A Virginia school district is considering a ban on cross-dressing by students to minimize what administrators say are “safety risks, disruptions and distractions.”
The Suffolk School Board studied the proposal at a meeting Thursday night, but members did not vote on it. The proposal explicitly bans “clothing worn by a student that is not in keeping with a student’s gender and causes a disruption and/or distracts others from the educational process or poses a health or safety concern.”
School board attorney Wendell Waller urged members to review concerns regarding the proposed restrictions. Waller said the new dress code was not intended as an outright ban on certain clothing, according to The Virginian-Pilot.
"This is going to be a challenging thing to do," he said. "But ... it can be done."
School district representative Bethanne Bradshaw told msnbc.com that Board Vice Chairwoman Thelma Hinton first raised concerns about students’ cross-dressing. Hinton mentioned reports of male students dressed in feminine clothing having to use a faculty restroom because they felt threatened by their classmates.
Hinton told WAVY-TV the problem was brought to her attention by teachers. She said she knows of several male students who were wearing makeup, wigs and dresses to class.
"My main concern is [the] safety of those individuals," Hinton told WAVY.
In February 2008, 15-year-old Lawrence King from Oxnard, Calif., who occasionally wore jewelry, high-heeled boots and makeup to school, was shot to death in class by another student. Prosecutors deemed the shooting a hate crime.
ACLU: 'Unlawful and unfair'
The American Civil Liberties Union of Virginia said that, rather than banning the “nonconforming behavior,” schools should instead address the bullying or harassment. In a letter to the school board, Rebecca Glenberg, legal director of the ACLU of Virginia, called the gender-related dress restriction “unlawful and unfair to students.”
The ACLU believes that, while schools may impose a requirement of proper attire, “to mandate dress based on notions that girls must wear one type of clothing and boys another is impermissible.”
In the letter, Glenberg also brings up a recent case in a Mississippi public school that refused to publish in its yearbook the senior portrait of a female student wearing a tuxedo. The ACLU sued the school in August 2010. As part of the settlement, Copiah County School District decided to ditch gender-specific outfits for senior portraits and instead require all students to wear a cap and gown.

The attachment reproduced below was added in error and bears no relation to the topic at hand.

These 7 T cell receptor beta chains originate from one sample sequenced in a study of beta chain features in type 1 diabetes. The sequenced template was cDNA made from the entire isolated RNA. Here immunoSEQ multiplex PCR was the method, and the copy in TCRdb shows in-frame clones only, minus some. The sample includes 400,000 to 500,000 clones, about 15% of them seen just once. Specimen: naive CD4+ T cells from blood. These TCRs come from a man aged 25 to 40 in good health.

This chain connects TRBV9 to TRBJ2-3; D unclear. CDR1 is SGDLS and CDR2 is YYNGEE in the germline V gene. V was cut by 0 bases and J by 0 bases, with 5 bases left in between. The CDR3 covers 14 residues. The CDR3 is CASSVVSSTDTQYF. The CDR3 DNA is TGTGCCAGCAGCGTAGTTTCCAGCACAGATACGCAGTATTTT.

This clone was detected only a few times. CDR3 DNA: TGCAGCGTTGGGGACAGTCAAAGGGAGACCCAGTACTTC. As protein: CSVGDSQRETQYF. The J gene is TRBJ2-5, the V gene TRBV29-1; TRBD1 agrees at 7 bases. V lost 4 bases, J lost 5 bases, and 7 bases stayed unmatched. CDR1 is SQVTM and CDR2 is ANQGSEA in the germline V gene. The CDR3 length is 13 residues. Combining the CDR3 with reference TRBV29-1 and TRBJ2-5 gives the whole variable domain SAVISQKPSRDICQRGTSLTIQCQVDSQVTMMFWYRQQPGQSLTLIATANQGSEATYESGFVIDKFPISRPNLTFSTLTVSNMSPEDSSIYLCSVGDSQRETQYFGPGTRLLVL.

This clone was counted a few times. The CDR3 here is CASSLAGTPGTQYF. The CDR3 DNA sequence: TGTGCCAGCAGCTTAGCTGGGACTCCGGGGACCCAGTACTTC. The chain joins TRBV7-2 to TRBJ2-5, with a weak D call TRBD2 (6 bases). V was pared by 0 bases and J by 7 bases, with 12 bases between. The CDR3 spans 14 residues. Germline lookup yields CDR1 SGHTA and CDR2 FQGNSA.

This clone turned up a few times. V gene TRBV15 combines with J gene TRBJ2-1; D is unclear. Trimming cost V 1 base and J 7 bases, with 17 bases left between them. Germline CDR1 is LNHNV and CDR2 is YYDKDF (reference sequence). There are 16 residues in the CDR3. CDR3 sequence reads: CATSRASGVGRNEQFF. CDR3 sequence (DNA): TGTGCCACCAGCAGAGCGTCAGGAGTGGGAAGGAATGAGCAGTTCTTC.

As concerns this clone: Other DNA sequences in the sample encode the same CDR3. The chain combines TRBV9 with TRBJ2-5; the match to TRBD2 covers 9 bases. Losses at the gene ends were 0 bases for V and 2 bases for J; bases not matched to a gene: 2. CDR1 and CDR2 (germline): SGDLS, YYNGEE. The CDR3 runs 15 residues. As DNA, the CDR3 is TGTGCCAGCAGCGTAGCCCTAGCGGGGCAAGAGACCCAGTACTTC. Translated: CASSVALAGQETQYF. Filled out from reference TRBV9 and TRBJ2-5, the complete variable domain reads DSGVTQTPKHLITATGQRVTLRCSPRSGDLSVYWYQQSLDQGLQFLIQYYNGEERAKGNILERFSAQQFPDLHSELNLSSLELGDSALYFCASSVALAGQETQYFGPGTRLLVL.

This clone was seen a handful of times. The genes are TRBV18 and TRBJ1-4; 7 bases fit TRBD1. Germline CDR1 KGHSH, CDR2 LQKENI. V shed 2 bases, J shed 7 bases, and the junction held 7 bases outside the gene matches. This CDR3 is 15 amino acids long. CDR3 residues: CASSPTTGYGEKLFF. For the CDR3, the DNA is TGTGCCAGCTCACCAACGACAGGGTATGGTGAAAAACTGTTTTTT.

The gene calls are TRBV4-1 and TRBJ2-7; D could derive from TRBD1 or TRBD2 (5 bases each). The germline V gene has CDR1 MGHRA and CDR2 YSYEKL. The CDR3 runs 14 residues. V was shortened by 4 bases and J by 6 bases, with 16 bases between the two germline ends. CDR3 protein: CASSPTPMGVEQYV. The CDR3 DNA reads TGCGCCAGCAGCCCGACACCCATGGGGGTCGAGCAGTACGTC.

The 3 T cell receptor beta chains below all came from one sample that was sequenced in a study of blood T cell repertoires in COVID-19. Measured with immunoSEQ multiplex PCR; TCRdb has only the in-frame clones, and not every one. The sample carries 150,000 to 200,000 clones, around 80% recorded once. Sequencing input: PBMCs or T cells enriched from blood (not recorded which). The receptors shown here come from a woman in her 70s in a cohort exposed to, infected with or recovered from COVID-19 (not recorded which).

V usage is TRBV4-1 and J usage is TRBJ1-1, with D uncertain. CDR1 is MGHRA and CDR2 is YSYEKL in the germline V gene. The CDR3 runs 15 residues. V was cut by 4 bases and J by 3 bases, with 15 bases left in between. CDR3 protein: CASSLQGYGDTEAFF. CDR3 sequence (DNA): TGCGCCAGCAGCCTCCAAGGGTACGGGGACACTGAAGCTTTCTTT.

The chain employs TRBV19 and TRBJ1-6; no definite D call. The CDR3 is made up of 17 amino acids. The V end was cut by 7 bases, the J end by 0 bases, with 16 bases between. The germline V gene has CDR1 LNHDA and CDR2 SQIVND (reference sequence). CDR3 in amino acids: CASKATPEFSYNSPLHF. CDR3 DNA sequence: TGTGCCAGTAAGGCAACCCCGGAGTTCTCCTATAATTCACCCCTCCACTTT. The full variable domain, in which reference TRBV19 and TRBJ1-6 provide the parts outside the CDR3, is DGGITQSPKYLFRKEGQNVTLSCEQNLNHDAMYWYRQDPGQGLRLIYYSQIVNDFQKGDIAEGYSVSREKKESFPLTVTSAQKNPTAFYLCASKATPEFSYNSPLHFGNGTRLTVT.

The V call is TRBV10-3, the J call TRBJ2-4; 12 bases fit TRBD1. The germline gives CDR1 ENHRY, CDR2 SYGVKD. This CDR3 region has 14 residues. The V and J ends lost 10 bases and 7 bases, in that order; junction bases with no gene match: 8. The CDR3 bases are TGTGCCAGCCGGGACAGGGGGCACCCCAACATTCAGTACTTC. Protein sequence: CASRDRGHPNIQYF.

Diane Ehrensaft, a Bay Area psychologist who studies gender and child development, told msnbc.com that the proposed ban is “a subtle form of harassment” and the school district should focus instead on monitoring bullying.
“They should do education about gender instead,” emphasizing empathy and understanding, Ehrensaft said. She said that when nonconforming students don’t feel safe or accepted at school, their sense of anxiety, anger and depression may increase.
“To blame the victim by saying you can’t dress that way anymore is inappropriate,” Ehrensaft said.
The fact that the proposed ban on cross-dressing is included in a dress code that would also prohibit short skirts and sagging pants suggests that administrators believe students who cross dress are trying to be provocative, Ehrensaft said.
Those are apples and oranges, she added, saying that cross-dressing is a “healthy variation on gender” that shouldn’t be policed.
A national study of high school students from the Gay, Lesbian and Straight Education Network found LGBT students were more likely to be bullied than straight students. Using that data and a survey of 2,400 California students, University of Arizona professor Stephen Russell compiled a 2009 report that shows 45 percent of lesbian or bisexual female students in California had been bullied because they were not “as feminine as other girls” compared to 20 percent of straight girls. For male students, the survey found 62 percent of gay or bisexuals had been bullied for not being “as masculine as other guys” compared to 30 percent of straight males.
Along with banning clothing “not in keeping with a student’s gender,” the Suffolk proposal aims to prohibit “sexually suggestive or revealing attire,” spandex, ripped clothes, sagging pants, short skirts, sleepwear, open-toed shoes, sunglasses, head coverings unless worn for religious or medical purposes, and clothes advertising alcohol or illegal substances.
According to The Virginian Pilot, no other school district in the southeastern region of South Hampton Roads includes a cross-dressing policy in its student dress code.
Suffolk Public Schools serves more than 14,000 students in 19 schools, including three high schools.
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